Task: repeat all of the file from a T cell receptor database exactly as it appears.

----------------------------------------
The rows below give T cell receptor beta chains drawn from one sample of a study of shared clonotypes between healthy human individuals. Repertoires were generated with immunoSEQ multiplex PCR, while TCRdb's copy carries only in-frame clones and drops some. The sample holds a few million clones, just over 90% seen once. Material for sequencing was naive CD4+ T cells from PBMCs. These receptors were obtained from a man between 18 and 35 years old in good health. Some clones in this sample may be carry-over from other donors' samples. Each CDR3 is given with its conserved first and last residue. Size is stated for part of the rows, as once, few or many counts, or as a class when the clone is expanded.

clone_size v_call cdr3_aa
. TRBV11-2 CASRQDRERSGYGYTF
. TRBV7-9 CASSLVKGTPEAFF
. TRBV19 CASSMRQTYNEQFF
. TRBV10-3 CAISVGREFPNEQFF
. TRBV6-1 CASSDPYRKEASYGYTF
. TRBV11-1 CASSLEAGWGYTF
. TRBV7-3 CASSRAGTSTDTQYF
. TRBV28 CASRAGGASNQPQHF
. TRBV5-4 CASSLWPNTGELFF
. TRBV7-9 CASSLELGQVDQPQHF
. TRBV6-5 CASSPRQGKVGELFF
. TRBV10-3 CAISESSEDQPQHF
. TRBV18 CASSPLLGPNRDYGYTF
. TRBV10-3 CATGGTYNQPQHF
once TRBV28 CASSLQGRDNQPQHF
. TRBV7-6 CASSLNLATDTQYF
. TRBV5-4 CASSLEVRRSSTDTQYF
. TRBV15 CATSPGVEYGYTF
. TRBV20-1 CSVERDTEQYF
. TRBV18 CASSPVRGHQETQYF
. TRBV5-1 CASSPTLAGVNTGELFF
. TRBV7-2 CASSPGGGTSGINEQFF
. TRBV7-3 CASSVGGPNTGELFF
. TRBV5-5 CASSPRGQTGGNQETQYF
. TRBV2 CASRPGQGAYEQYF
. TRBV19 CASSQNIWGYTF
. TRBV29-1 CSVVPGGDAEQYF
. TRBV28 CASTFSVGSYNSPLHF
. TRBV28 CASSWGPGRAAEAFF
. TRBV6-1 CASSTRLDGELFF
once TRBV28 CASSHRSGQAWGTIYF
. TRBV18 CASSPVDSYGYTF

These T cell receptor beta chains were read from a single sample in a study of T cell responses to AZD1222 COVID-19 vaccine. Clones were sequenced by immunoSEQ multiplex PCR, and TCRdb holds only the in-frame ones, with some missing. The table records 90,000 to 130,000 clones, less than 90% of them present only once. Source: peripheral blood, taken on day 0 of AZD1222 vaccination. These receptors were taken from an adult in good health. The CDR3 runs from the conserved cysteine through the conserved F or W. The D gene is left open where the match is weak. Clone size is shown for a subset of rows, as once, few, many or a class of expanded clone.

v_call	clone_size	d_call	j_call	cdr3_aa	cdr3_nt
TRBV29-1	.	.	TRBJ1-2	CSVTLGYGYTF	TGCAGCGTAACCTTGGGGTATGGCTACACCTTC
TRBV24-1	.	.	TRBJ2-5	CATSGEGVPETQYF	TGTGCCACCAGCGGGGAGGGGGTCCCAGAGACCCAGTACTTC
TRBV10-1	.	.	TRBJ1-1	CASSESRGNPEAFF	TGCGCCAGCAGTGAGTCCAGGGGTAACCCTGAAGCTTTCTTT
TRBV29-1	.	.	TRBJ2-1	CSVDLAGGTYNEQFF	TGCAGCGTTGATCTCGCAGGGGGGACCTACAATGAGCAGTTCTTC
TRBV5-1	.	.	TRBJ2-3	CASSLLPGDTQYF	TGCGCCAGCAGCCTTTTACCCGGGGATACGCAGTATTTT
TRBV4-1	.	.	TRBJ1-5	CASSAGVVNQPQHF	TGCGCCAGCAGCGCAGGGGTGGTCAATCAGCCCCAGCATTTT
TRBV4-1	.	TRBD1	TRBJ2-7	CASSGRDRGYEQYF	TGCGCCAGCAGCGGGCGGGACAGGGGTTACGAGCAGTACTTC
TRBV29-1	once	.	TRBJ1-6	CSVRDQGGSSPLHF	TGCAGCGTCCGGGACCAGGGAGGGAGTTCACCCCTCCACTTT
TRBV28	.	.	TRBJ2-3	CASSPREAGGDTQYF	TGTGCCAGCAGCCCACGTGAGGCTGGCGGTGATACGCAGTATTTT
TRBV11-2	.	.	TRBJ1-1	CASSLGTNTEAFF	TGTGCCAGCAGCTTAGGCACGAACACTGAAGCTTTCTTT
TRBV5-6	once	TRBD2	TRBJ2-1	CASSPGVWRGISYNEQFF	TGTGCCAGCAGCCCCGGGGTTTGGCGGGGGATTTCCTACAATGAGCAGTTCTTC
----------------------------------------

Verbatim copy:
The rows below give T cell receptor beta chains drawn from one sample of a study of shared clonotypes between healthy human individuals. Repertoires were generated with immunoSEQ multiplex PCR, while TCRdb's copy carries only in-frame clones and drops some. The sample holds a few million clones, just over 90% seen once. Material for sequencing was naive CD4+ T cells from PBMCs. These receptors were obtained from a man between 18 and 35 years old in good health. Some clones in this sample may be carry-over from other donors' samples. Each CDR3 is given with its conserved first and last residue. Size is stated for part of the rows, as once, few or many counts, or as a class when the clone is expanded.

clone_size v_call cdr3_aa
. TRBV11-2 CASRQDRERSGYGYTF
. TRBV7-9 CASSLVKGTPEAFF
. TRBV19 CASSMRQTYNEQFF
. TRBV10-3 CAISVGREFPNEQFF
. TRBV6-1 CASSDPYRKEASYGYTF
. TRBV11-1 CASSLEAGWGYTF
. TRBV7-3 CASSRAGTSTDTQYF
. TRBV28 CASRAGGASNQPQHF
. TRBV5-4 CASSLWPNTGELFF
. TRBV7-9 CASSLELGQVDQPQHF
. TRBV6-5 CASSPRQGKVGELFF
. TRBV10-3 CAISESSEDQPQHF
. TRBV18 CASSPLLGPNRDYGYTF
. TRBV10-3 CATGGTYNQPQHF
once TRBV28 CASSLQGRDNQPQHF
. TRBV7-6 CASSLNLATDTQYF
. TRBV5-4 CASSLEVRRSSTDTQYF
. TRBV15 CATSPGVEYGYTF
. TRBV20-1 CSVERDTEQYF
. TRBV18 CASSPVRGHQETQYF
. TRBV5-1 CASSPTLAGVNTGELFF
. TRBV7-2 CASSPGGGTSGINEQFF
. TRBV7-3 CASSVGGPNTGELFF
. TRBV5-5 CASSPRGQTGGNQETQYF
. TRBV2 CASRPGQGAYEQYF
. TRBV19 CASSQNIWGYTF
. TRBV29-1 CSVVPGGDAEQYF
. TRBV28 CASTFSVGSYNSPLHF
. TRBV28 CASSWGPGRAAEAFF
. TRBV6-1 CASSTRLDGELFF
once TRBV28 CASSHRSGQAWGTIYF
. TRBV18 CASSPVDSYGYTF

These T cell receptor beta chains were read from a single sample in a study of T cell responses to AZD1222 COVID-19 vaccine. Clones were sequenced by immunoSEQ multiplex PCR, and TCRdb holds only the in-frame ones, with some missing. The table records 90,000 to 130,000 clones, less than 90% of them present only once. Source: peripheral blood, taken on day 0 of AZD1222 vaccination. These receptors were taken from an adult in good health. The CDR3 runs from the conserved cysteine through the conserved F or W. The D gene is left open where the match is weak. Clone size is shown for a subset of rows, as once, few, many or a class of expanded clone.

v_call	clone_size	d_call	j_call	cdr3_aa	cdr3_nt
TRBV29-1	.	.	TRBJ1-2	CSVTLGYGYTF	TGCAGCGTAACCTTGGGGTATGGCTACACCTTC
TRBV24-1	.	.	TRBJ2-5	CATSGEGVPETQYF	TGTGCCACCAGCGGGGAGGGGGTCCCAGAGACCCAGTACTTC
TRBV10-1	.	.	TRBJ1-1	CASSESRGNPEAFF	TGCGCCAGCAGTGAGTCCAGGGGTAACCCTGAAGCTTTCTTT
TRBV29-1	.	.	TRBJ2-1	CSVDLAGGTYNEQFF	TGCAGCGTTGATCTCGCAGGGGGGACCTACAATGAGCAGTTCTTC
TRBV5-1	.	.	TRBJ2-3	CASSLLPGDTQYF	TGCGCCAGCAGCCTTTTACCCGGGGATACGCAGTATTTT
TRBV4-1	.	.	TRBJ1-5	CASSAGVVNQPQHF	TGCGCCAGCAGCGCAGGGGTGGTCAATCAGCCCCAGCATTTT
TRBV4-1	.	TRBD1	TRBJ2-7	CASSGRDRGYEQYF	TGCGCCAGCAGCGGGCGGGACAGGGGTTACGAGCAGTACTTC
TRBV29-1	once	.	TRBJ1-6	CSVRDQGGSSPLHF	TGCAGCGTCCGGGACCAGGGAGGGAGTTCACCCCTCCACTTT
TRBV28	.	.	TRBJ2-3	CASSPREAGGDTQYF	TGTGCCAGCAGCCCACGTGAGGCTGGCGGTGATACGCAGTATTTT
TRBV11-2	.	.	TRBJ1-1	CASSLGTNTEAFF	TGTGCCAGCAGCTTAGGCACGAACACTGAAGCTTTCTTT
TRBV5-6	once	TRBD2	TRBJ2-1	CASSPGVWRGISYNEQFF	TGTGCCAGCAGCCCCGGGGTTTGGCGGGGGATTTCCTACAATGAGCAGTTCTTC